ings and elsewhere (90 ; pi ; 92 ; 93 ; and especially 94) ; 
and endeavour to prove that the structure and the geo- 
graphical distribution of these curious memorials pointed 
to the spread of a distinctive type of culture along the 
Southern Asiatic littoral, through Indonesia and Oceania 
to the American Continent. The geographical distri- 
bution of the practice of mummification was to have been 
used merely as a means of corroboration of what I then 
imagined to be the more complete megalithic record, and 
of emphasizing the fact that Egypt had played some part 
at least in originating these curiously linked customs. 

But when I examined the mummy from Torres 
Straits in the Macleay Museum (University of Sydney), 
and studied the literature relating to the methods em- 
ployed by the embalmers in that region (i ; 19 ; 25 ; and 
27), I was convinced, from my knowledge of the technical 
details used in mummification in ancient Egypt (see 
especially 78 ; 86 and 87), that these Papuan mummies 
supplied us with the most positive demonstration of the 
Egyptian origin of the methods employed. Moreover, 
as they revealed a series of very curious procedures, such 
as were not invented in Egypt until the time of the New 
Empire, and some of them not until the XXIst Dynasty, 
it was evident that the cultural wave which carried the 



22 ELLIOT SMITH, Distribution of Mummification. 

knowledge of these things to the Torres Straits could not 
have started on its long course from Egypt before the 
ninth century B.C., at the earliest. 

The incision for eviscerating the body was made in 
the flank, right or left, or in the perineum (19 ; 25) the 
two sites selected for making the embalming incision 
in Egypt (78) ; the flank incision was made in the 
precise situation (between costal margin and iliac crest) 
which was distinctive of XX 1st and XXIInd Dynasty 
methods in Egypt (86) ; and the wound was stitched up 
in accordance with the method employed in the case of 
the cheaper kinds of embalming at that period (78). 
When the flank incision was not employed an opening 
was made in the perineum, as was done in Egypt the 
second method mentioned by Herodotus in the case of 
less wealthy people (56, p. 46). 

The viscera, after removal, were thrown into the sea,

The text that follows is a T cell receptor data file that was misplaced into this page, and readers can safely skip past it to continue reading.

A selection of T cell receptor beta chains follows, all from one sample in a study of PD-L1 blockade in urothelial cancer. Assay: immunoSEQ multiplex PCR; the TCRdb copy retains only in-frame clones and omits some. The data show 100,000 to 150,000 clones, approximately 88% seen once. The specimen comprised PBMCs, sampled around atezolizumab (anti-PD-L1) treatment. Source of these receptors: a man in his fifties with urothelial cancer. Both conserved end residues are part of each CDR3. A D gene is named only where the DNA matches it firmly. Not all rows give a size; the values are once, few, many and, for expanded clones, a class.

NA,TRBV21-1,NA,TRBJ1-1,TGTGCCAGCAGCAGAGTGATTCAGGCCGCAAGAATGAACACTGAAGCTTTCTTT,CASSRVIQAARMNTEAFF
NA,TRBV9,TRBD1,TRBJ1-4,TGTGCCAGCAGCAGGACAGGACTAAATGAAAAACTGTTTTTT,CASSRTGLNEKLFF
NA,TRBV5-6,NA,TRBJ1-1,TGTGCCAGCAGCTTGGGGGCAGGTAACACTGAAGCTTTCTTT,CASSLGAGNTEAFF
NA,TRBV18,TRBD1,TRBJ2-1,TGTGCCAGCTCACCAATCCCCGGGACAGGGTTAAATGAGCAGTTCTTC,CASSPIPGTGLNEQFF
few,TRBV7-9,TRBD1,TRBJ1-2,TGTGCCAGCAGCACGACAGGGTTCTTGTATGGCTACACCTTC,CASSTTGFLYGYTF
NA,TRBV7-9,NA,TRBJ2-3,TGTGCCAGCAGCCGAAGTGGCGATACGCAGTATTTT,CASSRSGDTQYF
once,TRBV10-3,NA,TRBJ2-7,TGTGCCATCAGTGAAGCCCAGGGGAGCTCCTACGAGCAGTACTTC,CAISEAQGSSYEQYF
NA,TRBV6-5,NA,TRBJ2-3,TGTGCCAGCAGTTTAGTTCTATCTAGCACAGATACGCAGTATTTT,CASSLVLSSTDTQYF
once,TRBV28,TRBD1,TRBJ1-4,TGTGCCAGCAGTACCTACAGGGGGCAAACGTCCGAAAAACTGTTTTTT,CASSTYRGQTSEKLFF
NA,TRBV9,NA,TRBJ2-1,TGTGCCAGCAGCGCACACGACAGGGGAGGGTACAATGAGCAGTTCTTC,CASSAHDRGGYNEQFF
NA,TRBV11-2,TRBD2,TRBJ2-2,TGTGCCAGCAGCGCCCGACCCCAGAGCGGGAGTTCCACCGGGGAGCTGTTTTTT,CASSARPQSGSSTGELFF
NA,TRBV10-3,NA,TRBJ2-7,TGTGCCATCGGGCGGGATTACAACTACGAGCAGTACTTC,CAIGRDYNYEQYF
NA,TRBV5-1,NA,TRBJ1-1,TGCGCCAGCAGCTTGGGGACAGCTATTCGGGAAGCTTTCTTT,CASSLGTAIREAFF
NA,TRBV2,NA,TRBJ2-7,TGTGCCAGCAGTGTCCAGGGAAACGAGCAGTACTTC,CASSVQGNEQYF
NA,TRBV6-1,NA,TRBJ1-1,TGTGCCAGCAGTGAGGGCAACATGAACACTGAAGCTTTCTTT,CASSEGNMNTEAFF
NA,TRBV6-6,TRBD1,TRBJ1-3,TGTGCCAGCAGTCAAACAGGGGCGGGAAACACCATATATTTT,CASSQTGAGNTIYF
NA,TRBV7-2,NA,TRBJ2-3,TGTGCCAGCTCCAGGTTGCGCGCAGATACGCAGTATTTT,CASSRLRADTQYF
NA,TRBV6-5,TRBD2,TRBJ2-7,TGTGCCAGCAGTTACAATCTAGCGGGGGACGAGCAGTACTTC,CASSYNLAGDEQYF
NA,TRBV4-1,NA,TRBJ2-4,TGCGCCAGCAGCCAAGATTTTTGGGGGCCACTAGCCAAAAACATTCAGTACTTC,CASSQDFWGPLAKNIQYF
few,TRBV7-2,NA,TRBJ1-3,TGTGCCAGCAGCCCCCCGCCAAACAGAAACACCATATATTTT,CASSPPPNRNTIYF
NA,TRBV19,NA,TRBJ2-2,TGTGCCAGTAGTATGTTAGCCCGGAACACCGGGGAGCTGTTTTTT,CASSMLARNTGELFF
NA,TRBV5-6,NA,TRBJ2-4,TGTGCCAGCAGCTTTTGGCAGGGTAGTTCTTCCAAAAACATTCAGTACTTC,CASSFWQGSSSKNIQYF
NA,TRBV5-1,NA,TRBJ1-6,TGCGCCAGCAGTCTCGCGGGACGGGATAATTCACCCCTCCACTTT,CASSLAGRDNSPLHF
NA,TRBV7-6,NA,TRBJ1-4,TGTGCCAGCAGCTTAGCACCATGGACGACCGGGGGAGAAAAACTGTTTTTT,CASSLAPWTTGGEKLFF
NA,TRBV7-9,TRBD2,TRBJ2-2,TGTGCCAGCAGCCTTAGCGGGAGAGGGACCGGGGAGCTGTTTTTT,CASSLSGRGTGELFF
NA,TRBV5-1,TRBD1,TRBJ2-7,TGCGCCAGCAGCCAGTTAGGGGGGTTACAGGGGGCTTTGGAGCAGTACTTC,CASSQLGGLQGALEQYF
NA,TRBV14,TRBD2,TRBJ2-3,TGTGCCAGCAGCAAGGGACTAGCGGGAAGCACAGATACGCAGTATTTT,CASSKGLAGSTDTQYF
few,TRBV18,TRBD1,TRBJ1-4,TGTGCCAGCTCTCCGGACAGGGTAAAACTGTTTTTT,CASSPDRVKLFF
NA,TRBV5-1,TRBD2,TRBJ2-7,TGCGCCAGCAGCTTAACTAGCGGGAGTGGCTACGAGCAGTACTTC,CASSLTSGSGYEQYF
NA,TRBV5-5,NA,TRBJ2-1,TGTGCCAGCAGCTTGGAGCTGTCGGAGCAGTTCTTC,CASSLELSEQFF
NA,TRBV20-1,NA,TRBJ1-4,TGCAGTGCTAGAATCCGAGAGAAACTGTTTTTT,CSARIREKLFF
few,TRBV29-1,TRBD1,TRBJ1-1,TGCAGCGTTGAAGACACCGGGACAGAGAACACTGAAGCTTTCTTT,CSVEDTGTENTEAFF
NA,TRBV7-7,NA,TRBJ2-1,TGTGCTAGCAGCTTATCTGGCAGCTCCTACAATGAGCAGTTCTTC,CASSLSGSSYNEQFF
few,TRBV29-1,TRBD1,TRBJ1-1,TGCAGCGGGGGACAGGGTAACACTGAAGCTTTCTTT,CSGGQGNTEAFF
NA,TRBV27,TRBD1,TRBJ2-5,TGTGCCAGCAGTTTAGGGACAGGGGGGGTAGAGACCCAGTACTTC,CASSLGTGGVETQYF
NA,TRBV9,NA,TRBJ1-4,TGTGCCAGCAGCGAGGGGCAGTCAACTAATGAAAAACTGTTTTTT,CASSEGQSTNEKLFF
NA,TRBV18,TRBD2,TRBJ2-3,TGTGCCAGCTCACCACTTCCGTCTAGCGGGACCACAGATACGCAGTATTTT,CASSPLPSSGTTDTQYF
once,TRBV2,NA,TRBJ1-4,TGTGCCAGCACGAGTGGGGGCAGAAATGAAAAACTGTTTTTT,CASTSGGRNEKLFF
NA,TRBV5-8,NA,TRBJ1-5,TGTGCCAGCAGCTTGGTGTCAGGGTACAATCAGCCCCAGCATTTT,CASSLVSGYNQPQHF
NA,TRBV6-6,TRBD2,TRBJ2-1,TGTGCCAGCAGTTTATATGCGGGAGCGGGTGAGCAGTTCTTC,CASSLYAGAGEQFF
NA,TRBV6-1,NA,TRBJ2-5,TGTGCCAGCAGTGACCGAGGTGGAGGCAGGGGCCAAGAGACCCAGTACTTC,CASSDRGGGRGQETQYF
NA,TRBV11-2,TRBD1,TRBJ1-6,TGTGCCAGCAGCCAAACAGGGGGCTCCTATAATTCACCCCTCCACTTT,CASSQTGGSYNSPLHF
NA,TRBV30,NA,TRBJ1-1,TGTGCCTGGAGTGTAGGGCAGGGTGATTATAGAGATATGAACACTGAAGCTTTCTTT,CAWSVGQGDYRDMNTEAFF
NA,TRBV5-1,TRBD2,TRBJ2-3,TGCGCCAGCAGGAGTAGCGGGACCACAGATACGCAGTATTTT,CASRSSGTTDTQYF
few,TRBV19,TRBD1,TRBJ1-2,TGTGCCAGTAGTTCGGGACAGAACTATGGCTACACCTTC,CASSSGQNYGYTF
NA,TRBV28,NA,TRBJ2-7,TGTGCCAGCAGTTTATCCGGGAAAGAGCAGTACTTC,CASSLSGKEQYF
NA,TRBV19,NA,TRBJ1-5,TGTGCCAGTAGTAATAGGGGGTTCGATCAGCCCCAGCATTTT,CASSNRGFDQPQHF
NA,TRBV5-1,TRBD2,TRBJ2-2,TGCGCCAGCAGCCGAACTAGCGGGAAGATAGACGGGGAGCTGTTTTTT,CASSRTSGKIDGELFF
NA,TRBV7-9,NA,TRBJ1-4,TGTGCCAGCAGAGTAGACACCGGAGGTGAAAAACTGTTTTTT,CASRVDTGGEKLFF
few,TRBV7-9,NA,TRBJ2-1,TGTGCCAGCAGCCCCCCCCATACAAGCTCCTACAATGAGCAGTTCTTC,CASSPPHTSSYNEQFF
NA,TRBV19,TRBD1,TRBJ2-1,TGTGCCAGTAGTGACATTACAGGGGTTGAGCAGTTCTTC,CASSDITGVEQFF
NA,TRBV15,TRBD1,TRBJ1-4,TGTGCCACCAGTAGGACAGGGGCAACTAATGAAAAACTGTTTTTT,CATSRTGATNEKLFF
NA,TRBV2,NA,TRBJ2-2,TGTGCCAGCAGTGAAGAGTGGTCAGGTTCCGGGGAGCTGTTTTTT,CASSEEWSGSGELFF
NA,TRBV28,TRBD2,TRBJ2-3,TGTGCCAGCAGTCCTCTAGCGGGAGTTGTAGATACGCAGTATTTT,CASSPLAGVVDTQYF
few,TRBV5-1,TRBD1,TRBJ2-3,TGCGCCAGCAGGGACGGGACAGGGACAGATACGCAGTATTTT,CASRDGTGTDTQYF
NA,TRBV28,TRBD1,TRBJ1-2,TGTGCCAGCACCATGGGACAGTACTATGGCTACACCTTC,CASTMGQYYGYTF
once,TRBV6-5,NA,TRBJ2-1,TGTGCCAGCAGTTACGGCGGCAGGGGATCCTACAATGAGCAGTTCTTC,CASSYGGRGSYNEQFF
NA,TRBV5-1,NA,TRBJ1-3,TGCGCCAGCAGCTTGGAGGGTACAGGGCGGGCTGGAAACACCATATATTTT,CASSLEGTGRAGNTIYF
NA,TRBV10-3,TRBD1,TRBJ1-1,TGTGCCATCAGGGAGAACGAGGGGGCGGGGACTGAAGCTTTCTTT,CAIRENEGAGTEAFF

as, according to Porphyry and Plutarch, it was the practice 
in Egypt at one time (56, pp. 57 and 58) to cast them into 
the Nile. 

The body was painted with a mixture containing red- 
ochre, the scalp was painted black, and artificial eyes were 
inserted. These procedures were first adopted (in their 
entirety) in Egypt during the XX 1st Dynasty, although 
the experiments leading up to the adoption of these 
methods began in the XlXth. 

But most remarkable of all, the curiously inexplicable 
Egyptian procedure for removing the brain, which in 
Egypt was not attempted until the XVIIIth Dynasty 
i.e.y until its embalmers had had seventeen centuries 
experience of their remarkable craft (78) was also 
followed by the savages of the Torres Straits (25 ; 27) ! 

Surely it is inconceivable that such people could have 
originated the idea or devised the means for practising an 



Manchester Memoirs, Vol. lix. (1915), No. 10. 23 

operation so devoid of meaning and so technically difficult 
as this ! The interest of their technique is that the 
Torres Straits operators followed the method originally 
employed in Egypt (in the case of the mummy of the 
Pharaoh Ahmes I. [86, p. 16]), which is one requiring 
considerable skill and dexterity, and not the simpler 
operation through the nostrils which was devised later (78). 

The Darnley Islanders also made a circular incision 
through the skin of each finger and toe, and having 
scraped off the epidermis from the rest of the body, they 
carefully peeled off these thimbles of skin, and presented 
them to the deceased's widow (25 ; 27). 

This practice is peculiarly interesting as an illustration 
of the adoption of an ancient Egyptian custom in complete 
ignorance of the. purpose it was intended to serve. The 
ancient Egyptian embalmers (and, again, those of the 
XXIst Dynasty) made similar circular incisions around 
fingers and toes, and also scraped off the rest of the 
epidermis : but the aim of this strange procedure was to 
prevent the general epidermis, as it was shed (which 
occurred when the body was steeped for weeks in the 
preservative brine bath), from carrying the finger- and 
toe-nails with it (78)- A thimble of skin was left on each 
finger and toe to keep the nail in situ ; and to make it 
doubly secure, it was tied on with string (78) or fixed 
with a ring of gold or a silver glove (84). 

In the Torres Straits method of embalming the brine 
bath was not used ; so the scraping off of the epidermis 
was wholly unnecessary. In addition, after following 
precisely the preliminary steps of this aimless proceeding, 
by deliberately and intentionally removing the skiri- 
thimbles and nails they defeated the very objects which 
the Egyptians had in view when they invented this 
operation ! 



24 ELLIOT SMITH, Distribution of Mummification. 

An elaborate technical operation such as this which